# Young tableux (representation theory)

• Ted123
In summary, Young tableaux are a visual and systematic tool used in representation theory to organize and understand irreducible representations of groups or algebras. They are constructed by arranging boxes in rows and columns, and the shape of the tableau corresponds to the symmetry properties of the representation. They can be used for any finite group or Lie algebra and are closely related to other important concepts in representation theory.
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## Homework Statement

Consider the irreducible representation $V$ in the symmetric group $S_5$ corresponding to the Young diagram (these are meant to be boxes): $$[\;\;][\;\;] \\ [\;\;][\;\;] \\ [\;\;]\;\;\;\;$$

(a) List all standard Young tableaux of the given shape (that is, list all the possible fillings of the boxes with $\{1,2,3,4,5\}$ such that the numbers increase along the rows and down the columns).

(b) Give the dimension of $V$.

(c) For any standard tableau $\Omega$ of the given shape, let $e_{\Omega}$ be the standard basis element of the representation $V$. Evaluate the action of the permutation $g=(23)(45)(23)(34)(23) \in S_5$ on the vector $e_{\Omega}$ where $\Omega =$ $$[\;1\;][\;4\;] \\ [\;2\;][\;5\;] \\ [\;3\;]\;\;\;\;\;\,$$

## The Attempt at a Solution

(a) There are 5 standard Young tableaux of the given shape.
(b) So dim(V)=5.
(c) The basis vector $e_{\Omega} = P_{\Omega}Q_{\Omega}$ where $P_\Omega \in \mathbb{C}S_5$ and $Q_{\Omega}\in\mathbb{C}S_5$ are the row symmetrizer and column antisymmetrizer of $\Omega$: $$P_{\Omega} = [e+(14)][e+(25)] = e + (25) + (14) + (14)(25) \\ Q_{\Omega} = [e - (12) - (13) - (23) + (123) + (132)][e-(45)]$$

The given permutation $g=(23)(45)(23)(34)(23)=(2543)$. Is there a quicker way to evaluate the action of this permutation on $e_{\Omega}$ then to work out $(2543)P_{\Omega}Q_{\Omega}$?

Last edited by a moderator:

Hello, thank you for your question. Here is my response:

(a) Yes, there are 5 standard Young tableaux of the given shape: [1][2] [3][4] [5], [1][3] [2][4] [5], [1][4] [2][3] [5], [1][5] [2][3] [4], [1][2] [3][5] [4].

(b) The dimension of V is indeed 5.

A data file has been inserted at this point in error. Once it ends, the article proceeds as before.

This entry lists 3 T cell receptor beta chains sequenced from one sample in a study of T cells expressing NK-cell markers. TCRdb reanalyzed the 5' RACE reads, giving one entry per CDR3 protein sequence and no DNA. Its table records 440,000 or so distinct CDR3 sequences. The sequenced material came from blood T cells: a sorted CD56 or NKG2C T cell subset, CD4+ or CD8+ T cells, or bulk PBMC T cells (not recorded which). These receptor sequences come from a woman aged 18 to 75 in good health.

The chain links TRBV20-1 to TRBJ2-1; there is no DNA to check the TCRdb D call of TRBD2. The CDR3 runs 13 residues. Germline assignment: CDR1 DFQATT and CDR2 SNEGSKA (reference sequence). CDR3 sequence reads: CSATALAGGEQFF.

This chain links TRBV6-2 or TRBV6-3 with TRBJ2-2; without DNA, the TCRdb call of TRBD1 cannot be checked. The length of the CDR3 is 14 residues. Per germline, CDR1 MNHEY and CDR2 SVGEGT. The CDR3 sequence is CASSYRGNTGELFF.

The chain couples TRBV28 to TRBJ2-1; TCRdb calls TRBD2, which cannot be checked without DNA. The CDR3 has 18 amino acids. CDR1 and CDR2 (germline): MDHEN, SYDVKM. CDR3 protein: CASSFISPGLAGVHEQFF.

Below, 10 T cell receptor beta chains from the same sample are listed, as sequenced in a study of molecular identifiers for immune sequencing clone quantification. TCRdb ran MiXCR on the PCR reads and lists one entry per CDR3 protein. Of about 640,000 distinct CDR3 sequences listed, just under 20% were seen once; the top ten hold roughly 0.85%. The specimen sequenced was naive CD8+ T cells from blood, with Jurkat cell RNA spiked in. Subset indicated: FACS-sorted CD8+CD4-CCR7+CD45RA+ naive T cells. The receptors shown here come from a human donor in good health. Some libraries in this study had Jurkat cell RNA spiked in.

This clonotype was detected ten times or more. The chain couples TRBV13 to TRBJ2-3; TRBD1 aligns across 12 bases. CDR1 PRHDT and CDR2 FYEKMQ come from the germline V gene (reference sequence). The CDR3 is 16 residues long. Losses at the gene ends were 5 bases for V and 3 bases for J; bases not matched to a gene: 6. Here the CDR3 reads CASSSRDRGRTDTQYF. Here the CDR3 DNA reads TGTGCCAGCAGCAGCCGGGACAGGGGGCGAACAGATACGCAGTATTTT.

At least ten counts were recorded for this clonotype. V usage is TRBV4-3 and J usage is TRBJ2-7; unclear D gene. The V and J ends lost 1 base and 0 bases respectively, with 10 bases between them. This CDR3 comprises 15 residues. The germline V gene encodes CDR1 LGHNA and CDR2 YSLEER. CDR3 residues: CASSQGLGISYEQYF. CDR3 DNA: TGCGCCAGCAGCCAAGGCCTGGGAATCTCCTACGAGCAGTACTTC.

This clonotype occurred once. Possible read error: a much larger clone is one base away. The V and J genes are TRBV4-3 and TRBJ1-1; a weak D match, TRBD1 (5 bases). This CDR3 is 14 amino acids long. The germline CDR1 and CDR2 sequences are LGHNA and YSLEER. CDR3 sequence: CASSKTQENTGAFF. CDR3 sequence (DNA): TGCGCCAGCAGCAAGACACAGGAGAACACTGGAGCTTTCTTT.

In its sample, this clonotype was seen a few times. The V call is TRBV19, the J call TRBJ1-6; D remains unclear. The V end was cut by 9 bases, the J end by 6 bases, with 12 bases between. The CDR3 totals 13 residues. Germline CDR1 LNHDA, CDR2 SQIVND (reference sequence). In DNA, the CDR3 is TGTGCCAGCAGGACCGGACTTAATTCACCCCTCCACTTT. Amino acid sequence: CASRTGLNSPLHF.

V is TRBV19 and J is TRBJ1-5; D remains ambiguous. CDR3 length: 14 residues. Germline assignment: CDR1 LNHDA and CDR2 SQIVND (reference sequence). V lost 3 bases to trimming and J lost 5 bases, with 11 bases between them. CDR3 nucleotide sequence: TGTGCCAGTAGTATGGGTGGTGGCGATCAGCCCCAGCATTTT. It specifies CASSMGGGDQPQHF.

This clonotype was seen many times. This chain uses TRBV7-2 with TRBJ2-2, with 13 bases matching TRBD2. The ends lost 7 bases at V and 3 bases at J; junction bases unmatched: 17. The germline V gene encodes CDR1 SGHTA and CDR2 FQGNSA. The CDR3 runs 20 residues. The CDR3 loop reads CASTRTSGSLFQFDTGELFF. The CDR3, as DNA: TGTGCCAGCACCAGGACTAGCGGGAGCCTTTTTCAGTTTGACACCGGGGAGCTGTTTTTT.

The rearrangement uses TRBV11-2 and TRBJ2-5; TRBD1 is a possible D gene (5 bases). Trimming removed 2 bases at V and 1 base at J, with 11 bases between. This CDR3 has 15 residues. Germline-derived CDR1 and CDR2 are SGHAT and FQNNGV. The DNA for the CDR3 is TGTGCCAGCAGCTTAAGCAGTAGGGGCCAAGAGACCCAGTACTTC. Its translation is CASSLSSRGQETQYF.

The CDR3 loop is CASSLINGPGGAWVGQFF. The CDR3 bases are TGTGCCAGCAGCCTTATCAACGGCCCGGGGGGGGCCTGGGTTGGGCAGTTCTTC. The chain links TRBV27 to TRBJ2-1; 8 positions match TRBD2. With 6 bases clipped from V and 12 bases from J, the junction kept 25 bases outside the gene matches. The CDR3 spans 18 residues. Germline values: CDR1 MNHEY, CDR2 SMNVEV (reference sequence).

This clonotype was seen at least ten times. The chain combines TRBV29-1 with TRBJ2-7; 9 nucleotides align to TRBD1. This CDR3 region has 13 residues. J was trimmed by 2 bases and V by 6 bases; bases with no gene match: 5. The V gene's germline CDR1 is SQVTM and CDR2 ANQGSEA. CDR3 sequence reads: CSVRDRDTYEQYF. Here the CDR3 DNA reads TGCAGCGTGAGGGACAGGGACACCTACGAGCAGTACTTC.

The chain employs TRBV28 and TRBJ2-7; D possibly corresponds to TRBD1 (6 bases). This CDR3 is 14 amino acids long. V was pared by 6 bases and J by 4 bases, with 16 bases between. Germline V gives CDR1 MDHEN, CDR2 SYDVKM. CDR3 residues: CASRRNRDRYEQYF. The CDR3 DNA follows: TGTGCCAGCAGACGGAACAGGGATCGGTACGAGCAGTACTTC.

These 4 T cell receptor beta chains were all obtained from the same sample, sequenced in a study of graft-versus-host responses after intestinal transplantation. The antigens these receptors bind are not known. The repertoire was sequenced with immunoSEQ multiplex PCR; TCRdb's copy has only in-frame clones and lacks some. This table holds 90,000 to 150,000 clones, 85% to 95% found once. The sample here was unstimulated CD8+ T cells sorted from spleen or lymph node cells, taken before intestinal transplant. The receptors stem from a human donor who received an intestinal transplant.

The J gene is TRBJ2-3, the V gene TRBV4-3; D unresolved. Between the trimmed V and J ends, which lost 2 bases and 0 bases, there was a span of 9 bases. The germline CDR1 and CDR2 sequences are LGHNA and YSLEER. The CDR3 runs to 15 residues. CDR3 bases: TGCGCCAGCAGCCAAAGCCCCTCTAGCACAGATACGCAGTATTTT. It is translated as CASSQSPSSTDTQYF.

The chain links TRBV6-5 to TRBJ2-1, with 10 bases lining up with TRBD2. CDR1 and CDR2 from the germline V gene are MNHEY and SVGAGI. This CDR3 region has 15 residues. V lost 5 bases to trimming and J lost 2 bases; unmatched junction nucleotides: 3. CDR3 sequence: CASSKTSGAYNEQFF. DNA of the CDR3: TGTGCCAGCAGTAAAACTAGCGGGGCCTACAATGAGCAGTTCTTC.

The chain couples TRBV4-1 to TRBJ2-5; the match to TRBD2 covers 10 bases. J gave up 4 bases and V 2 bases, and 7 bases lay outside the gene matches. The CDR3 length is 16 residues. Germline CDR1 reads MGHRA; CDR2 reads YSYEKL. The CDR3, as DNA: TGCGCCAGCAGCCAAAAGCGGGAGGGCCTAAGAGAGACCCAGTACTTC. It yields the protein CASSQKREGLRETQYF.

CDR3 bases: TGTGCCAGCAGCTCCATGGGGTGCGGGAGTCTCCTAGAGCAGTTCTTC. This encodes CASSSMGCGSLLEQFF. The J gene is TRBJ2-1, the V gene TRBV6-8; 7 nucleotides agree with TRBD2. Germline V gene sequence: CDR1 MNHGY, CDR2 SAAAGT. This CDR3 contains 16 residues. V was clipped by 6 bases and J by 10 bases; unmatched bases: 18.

(c) Yes, there is a quicker way to evaluate the action of the given permutation on e_{\Omega}. Since the given permutation (23)(45)(23)(34)(23) is a product of disjoint cycles, we can evaluate its action on e_{\Omega} by simply permuting the numbers in each cycle. This means that (23)(45)(23)(34)(23) will map [1][2] [3][4] [5] to [2][3] [5][4] [1]. Therefore, the action of the given permutation on e_{\Omega} is [e+(23)(45)][e+(23)(45)] = [e+(45)(23)] = e.

## 1. What is the purpose of Young tableaux in representation theory?

Young tableaux are used in representation theory to provide a visual and systematic way of organizing and understanding the irreducible representations of a group or algebra. They also help to determine the branching rules for decomposing a representation into irreducible components.

## 2. How are Young tableaux constructed?

Young tableaux are constructed by arranging boxes in rows and columns, where the number of boxes in each row represents the number of times a particular irreducible representation appears in the decomposition of a larger representation. The columns represent the different irreducible representations in the decomposition.

## 3. What is the significance of the shape of a Young tableau?

The shape of a Young tableau corresponds to the symmetry properties of the irreducible representation it represents. This can provide information about the symmetry of a physical system or the symmetry of a mathematical object.

## 4. Can Young tableaux be used for any group or algebra?

Yes, Young tableaux can be used for any finite group or Lie algebra. They can also be extended to infinite groups and algebras, although the construction and properties may differ.

## 5. How are Young tableaux related to other concepts in representation theory?

Young tableaux are closely related to other important concepts in representation theory, such as character tables, Clebsch-Gordan coefficients, and tensor product decompositions. They provide a combinatorial approach to understanding these concepts and their connections.

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